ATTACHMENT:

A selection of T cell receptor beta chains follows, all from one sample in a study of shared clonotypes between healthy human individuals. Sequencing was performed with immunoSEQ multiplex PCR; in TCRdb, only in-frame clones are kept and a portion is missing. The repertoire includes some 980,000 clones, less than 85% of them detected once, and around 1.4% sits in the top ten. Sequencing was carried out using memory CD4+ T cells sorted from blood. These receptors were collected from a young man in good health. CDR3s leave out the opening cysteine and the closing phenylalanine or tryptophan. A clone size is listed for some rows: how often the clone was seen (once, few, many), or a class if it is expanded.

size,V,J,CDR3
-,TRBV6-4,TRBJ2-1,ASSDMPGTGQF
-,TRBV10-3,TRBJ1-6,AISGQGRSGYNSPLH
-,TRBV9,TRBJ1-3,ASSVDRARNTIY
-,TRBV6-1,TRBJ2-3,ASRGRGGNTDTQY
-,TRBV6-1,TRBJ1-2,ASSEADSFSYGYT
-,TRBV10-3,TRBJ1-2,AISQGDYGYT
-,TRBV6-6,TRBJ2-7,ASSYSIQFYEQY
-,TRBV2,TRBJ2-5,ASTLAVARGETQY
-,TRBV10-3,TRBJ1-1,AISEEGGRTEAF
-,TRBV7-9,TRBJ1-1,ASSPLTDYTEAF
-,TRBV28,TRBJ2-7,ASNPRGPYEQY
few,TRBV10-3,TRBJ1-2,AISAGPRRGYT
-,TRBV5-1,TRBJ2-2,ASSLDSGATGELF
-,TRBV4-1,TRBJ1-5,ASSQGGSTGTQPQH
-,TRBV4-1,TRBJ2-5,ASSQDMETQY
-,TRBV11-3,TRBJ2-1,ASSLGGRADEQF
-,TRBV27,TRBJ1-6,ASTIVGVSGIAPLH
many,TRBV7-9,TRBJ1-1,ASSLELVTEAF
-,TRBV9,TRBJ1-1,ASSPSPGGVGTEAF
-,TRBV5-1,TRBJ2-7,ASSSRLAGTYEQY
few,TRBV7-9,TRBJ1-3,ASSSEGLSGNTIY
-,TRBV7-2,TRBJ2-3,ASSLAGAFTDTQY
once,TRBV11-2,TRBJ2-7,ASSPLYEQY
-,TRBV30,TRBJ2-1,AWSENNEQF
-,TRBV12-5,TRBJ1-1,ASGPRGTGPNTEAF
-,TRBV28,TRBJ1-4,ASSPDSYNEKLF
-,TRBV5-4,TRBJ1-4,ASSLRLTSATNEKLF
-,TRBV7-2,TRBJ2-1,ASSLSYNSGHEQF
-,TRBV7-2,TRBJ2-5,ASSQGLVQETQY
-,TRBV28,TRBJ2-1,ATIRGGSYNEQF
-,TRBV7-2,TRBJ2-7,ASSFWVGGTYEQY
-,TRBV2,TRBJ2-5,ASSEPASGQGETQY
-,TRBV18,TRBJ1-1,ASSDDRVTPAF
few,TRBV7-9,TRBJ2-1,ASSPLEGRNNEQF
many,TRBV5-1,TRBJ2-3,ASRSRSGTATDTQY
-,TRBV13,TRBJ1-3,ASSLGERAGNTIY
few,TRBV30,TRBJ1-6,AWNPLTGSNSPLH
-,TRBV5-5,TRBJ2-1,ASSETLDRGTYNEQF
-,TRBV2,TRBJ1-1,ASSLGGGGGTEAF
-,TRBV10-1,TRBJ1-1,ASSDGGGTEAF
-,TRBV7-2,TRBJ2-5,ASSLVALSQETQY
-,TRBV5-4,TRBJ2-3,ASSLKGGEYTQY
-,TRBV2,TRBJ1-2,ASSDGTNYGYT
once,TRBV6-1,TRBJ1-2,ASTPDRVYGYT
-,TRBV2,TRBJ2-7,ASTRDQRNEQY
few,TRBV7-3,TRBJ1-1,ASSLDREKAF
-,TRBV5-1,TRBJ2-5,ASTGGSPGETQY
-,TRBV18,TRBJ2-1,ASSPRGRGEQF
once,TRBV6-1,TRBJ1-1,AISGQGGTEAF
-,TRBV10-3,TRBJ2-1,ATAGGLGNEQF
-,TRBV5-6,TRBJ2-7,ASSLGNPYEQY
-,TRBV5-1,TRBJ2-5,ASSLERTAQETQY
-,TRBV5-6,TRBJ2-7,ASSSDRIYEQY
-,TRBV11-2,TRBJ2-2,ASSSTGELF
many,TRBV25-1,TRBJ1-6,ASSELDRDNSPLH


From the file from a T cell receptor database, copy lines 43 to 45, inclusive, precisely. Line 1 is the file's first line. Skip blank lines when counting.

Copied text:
-,TRBV7-2,TRBJ2-5,ASSLVALSQETQY
-,TRBV5-4,TRBJ2-3,ASSLKGGEYTQY
-,TRBV2,TRBJ1-2,ASSDGTNYGYT